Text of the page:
On August 23, more than 200 colleagues, friends and family gathered at the N.C. State University Club to celebrate Dr. W. David Smith’s career with the university’s College of Agriculture and Life Sciences. Smith, CALS associate dean and director of the N.C. Agricultural Research Service, retired September 1 after 31 years of service to the College and the university. The event also served as occasion for the launch of the Smith Initiative for Research Stations and Field Laboratories.
The Smith Initiative will fund needed equipment and services to help ensure that the state’s field research facilities have the 21st-century infrastructure required for emerging agricultural challenges, help farmers utilize technology to meet good agricultural practice standards and deliver new solutions to feed the world. Inviting ongoing support, Dr. Sylvia Blankenship, CALS dean in the interim, announced at the reception that, thanks to more than 40 lead contributors, the initiative had already accrued more than $35,000. Smith himself is among the lead donors to the initiative.
Blankenship, who hosted the event, described Smith as a “practical, down-to-Earth, diplomatic person, and we will surely miss him.”
Also participating were keynote speaker Dr. Johnny Wynne, CALS dean emeritus; Dr. Thomas A. Melton, representing the N.C. Cooperative Extension Service; Roger R. Black of British American Tobacco; and Dr. Nick M. Hamon, chair of the N.C. Agricultural and Life Sciences Research Foundation.
“Congratulations to Dr. William David Smith for an outstanding career and contributions to CALS,” said Wynne.
Wynne told the group that Smith “understands the land-grant mission,” having received his 1978 bachelor’s degree and 1980 master’s degree from the University of Florida and his Ph.D. from N.C. State in 1984, when he was hired by CALS as a crop science assistant professor and Extension specialist. Smith became head of the Department of Crop Science in 2007 and then in 2010 became associate dean and head of NCARS.
“We were really pleased to have him in the leadership position of the NCARS,” said Wynne, noting that during the past year $77 million in research support came in to the CALS faculty.
As an Extension specialist, Smith, whose father, William C. Smith, served 32 years with the University of Florida’s extension service, “believed in training the agents and had a great relationship with them and the farmers,” Wynne said.
Melton called Smith “a really great leader” and presented him a plaque from Cooperative Extension for “enriching the lives of citizens of the state.” Pointing out the many Extension agents in attendance, Melton said, “He was an agents’ specialist. He always put the agents first when he was leader of the tobacco team.”
Black, a member of the N.C. Tobacco Foundation board of directors, said he was representing the tobacco industry but “also representing David’s friends”: He’s known Smith since Black was a master’s student under CALS’ Dr. Bill Collins and Smith was an incoming Ph.D. student. (Black, in fact, introduced Smith to his wife, Mary Lou, at the time a recent Meredith College graduate.)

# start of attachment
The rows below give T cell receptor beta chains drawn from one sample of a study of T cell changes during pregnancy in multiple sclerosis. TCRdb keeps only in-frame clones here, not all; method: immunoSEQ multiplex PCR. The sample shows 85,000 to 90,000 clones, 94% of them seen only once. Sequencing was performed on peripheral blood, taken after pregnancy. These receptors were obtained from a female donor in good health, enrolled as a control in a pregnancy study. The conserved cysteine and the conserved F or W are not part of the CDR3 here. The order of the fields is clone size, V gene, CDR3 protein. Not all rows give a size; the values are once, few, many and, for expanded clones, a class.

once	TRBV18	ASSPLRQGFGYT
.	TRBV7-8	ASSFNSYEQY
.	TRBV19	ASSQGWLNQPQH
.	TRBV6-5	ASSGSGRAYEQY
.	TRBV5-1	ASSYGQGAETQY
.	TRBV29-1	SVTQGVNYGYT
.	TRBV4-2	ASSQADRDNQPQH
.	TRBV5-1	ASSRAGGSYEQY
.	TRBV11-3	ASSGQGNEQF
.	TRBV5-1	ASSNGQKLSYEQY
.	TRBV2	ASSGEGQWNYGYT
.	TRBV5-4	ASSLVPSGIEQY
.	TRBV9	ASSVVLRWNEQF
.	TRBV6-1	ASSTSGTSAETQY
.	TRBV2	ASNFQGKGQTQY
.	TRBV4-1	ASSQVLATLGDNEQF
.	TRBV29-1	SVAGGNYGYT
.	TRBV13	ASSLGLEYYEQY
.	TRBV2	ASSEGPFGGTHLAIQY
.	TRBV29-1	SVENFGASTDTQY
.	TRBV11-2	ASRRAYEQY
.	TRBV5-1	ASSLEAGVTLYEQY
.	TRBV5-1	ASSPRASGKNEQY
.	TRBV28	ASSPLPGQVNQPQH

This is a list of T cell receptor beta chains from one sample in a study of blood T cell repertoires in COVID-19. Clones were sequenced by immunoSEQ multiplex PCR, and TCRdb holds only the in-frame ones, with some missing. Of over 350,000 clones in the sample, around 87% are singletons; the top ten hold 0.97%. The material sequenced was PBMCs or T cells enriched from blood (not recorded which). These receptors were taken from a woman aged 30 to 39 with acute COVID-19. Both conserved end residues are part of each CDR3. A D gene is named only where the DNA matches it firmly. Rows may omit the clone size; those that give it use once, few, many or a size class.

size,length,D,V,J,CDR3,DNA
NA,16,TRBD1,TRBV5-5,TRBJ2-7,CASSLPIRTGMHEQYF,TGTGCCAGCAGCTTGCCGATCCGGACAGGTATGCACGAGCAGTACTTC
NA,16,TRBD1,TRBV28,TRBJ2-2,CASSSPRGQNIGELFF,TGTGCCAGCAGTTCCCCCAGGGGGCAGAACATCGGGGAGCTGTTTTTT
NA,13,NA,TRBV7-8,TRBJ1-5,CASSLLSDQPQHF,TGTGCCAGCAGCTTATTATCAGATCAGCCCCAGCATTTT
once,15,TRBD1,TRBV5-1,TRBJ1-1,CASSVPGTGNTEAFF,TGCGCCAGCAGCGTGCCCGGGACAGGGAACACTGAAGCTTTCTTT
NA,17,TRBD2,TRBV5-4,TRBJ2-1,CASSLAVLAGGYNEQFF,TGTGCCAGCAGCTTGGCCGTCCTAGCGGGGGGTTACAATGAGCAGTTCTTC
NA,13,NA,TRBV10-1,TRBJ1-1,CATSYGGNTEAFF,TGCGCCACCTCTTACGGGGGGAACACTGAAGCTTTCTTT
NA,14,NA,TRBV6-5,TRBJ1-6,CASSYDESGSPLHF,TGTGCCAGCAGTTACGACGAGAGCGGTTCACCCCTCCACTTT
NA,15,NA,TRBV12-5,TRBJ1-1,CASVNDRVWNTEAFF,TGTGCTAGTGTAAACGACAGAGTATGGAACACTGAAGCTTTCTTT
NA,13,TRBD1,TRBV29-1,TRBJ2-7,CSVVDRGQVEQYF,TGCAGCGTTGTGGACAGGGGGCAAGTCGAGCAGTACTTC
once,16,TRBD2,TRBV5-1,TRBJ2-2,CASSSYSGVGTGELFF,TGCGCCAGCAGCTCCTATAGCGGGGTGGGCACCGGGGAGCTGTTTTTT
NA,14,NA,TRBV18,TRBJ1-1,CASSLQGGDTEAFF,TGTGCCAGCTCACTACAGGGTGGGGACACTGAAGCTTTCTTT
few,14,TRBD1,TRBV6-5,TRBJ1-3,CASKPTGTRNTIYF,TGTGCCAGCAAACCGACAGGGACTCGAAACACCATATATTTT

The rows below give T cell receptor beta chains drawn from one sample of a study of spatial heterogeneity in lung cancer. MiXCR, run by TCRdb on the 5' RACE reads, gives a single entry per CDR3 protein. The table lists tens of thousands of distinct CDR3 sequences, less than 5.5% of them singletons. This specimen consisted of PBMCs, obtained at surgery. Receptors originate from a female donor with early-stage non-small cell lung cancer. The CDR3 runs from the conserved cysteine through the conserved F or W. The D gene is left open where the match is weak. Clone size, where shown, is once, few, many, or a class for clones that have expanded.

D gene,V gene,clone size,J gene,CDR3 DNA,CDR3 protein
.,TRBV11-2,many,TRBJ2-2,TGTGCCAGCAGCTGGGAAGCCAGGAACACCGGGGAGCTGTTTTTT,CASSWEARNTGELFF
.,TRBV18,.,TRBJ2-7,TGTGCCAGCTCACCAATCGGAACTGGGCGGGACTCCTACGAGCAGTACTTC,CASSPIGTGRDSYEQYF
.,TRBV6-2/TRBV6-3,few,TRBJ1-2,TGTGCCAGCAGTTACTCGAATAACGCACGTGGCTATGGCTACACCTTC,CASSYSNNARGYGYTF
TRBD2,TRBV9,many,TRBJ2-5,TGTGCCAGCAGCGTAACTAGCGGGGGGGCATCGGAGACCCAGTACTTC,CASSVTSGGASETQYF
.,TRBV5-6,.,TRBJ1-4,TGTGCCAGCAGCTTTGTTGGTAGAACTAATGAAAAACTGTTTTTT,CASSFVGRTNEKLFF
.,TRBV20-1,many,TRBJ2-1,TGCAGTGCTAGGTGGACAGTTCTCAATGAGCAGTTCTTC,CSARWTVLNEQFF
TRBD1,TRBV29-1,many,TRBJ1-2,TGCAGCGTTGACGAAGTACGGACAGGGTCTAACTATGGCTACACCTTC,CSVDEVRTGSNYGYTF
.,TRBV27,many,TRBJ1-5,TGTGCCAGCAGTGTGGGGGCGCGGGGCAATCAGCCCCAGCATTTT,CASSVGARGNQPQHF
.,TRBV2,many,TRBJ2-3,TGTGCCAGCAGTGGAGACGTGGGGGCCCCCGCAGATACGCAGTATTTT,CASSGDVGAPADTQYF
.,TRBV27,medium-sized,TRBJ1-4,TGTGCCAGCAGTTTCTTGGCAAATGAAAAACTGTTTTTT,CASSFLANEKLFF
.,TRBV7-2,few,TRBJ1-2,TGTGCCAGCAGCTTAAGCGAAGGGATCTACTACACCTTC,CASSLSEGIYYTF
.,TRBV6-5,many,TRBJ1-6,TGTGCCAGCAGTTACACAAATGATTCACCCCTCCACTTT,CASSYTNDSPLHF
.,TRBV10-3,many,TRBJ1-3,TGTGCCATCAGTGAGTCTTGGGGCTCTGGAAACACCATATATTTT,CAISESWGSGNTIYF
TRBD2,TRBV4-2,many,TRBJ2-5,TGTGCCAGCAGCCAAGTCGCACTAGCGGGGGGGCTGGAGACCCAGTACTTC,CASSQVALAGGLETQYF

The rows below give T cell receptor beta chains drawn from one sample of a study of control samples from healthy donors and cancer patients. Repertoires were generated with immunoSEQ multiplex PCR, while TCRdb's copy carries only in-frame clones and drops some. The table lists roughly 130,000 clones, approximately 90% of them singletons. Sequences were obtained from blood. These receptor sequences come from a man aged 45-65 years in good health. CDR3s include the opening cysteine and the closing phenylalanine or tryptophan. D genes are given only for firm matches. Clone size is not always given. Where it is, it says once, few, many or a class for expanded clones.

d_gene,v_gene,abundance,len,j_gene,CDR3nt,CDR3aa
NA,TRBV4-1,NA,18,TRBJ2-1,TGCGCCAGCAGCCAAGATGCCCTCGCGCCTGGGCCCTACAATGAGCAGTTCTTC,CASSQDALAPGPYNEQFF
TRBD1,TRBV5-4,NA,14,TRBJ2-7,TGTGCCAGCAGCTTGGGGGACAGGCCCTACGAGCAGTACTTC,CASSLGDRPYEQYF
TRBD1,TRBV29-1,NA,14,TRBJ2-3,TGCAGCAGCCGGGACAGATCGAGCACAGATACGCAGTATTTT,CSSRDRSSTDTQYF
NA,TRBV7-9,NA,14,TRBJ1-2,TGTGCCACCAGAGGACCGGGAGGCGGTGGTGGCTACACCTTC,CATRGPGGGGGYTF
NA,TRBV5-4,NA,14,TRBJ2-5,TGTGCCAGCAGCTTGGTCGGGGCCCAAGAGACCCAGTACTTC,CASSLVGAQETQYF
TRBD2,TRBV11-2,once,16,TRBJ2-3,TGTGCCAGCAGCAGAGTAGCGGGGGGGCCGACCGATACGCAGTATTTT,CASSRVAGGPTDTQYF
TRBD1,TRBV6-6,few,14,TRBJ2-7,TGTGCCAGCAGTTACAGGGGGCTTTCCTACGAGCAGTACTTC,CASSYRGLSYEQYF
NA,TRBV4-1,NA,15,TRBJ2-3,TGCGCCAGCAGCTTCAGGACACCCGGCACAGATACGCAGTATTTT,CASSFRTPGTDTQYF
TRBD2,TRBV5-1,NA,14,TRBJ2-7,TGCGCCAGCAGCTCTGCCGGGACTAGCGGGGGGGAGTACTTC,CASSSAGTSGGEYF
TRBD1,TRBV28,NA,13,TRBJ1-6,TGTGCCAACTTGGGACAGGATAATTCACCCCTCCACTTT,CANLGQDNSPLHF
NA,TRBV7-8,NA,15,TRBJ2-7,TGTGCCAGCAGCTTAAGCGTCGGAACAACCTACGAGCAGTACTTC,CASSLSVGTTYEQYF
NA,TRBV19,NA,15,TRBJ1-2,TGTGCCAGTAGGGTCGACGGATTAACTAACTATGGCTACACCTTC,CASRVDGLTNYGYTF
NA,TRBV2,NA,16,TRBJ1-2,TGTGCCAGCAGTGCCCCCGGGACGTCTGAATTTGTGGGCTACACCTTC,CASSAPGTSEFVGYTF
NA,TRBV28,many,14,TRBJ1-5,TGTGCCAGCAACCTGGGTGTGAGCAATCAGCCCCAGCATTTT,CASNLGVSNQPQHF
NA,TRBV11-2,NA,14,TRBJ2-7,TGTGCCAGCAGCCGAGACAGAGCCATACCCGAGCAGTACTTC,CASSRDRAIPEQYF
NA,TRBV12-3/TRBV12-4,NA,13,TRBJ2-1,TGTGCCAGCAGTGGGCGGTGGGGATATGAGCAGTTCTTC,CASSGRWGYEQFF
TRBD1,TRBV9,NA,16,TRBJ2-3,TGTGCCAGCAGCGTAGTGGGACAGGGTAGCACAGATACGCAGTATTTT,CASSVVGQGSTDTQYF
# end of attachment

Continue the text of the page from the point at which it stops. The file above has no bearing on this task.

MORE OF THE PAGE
Black said that during his years working for tobacco companies Brown & Williamson, R.J. Reynolds and BAT, “David has always been my go-to person at the university.”
“He brought to his job the qualities of integrity, commitment, enthusiasm and passion for his work,” said Black, offering among examples that, as an Extension specialist, “David would interact with anywhere from 1,200 to 1,500 growers in a year, communicating new techniques and best practices.” Black also mentioned Smith’s invaluable guidance to growers in transitioning to the greenhouse transplant production system, and he, too, emphasized the research dollars that came to the university, “shepherded in by David Smith as NCARS director.”
Hamon of Bayer CropScience, North America, lauded Smith’s role in creating good industry and academic partnerships and open collaborative relationships around intellectual property. “Our industry is involved with N.C. State because of people like David,” said Hamon, who presented Smith a framed image of the university’s Memorial Belltower in commemoration of “exceptional leadership and partnership with industry.”
And to kick off Smith’s retirement wardrobe, Hamon gave him a palm-tree-adorned Tommy Bahama necktie. (It was also a payback: Smith once gave Hamon a Wolfpack tie to replace a light blue one he was wearing at the time).
Making a special presentation from Steve Troxler, state agriculture commissioner, was Dr. Richard C. Reich, assistant commissioner of the N.C. Department of Agriculture & Consumer Services, who certified Smith as an official N.C. Ambassador for Agriculture. Reich especially thanked Smith for the creation of the initiative to support the state’s research facilities.
Then, announcing the $35,000 donated so far to the Smith Initiative, Blankenship said, “We look forward to the continued growth of this fund.”
Said Smith, “I appreciate the generosity to the initiative — it will make a difference. The impact of our university is immeasurable to our state, and it is never more needed and important than now. This initiative will help in meeting those needs for modernizing research stations and field labs and creating leverage for more funding.”
He then introduced his wife, Mary Lou, and his two daughters, Jackie and Rebecca, both of whom are N.C. State graduates. Aso in attendance were Jackie’s husband, Adam Jenkins, and Rebecca’s fiancé, Austin Hoke, both alumni of N.C. State’s College of Engineering.
Finally, he gave a special thanks to his NCARS team and to all in attendance. “There has been much said about me tonight. Whatever I am is because of the way I was raised, both by my family and by my mentors at N.C. State,” Smith said. “I’ve enjoyed my time at N.C. State because of the people I’ve worked with.” – Terri Leith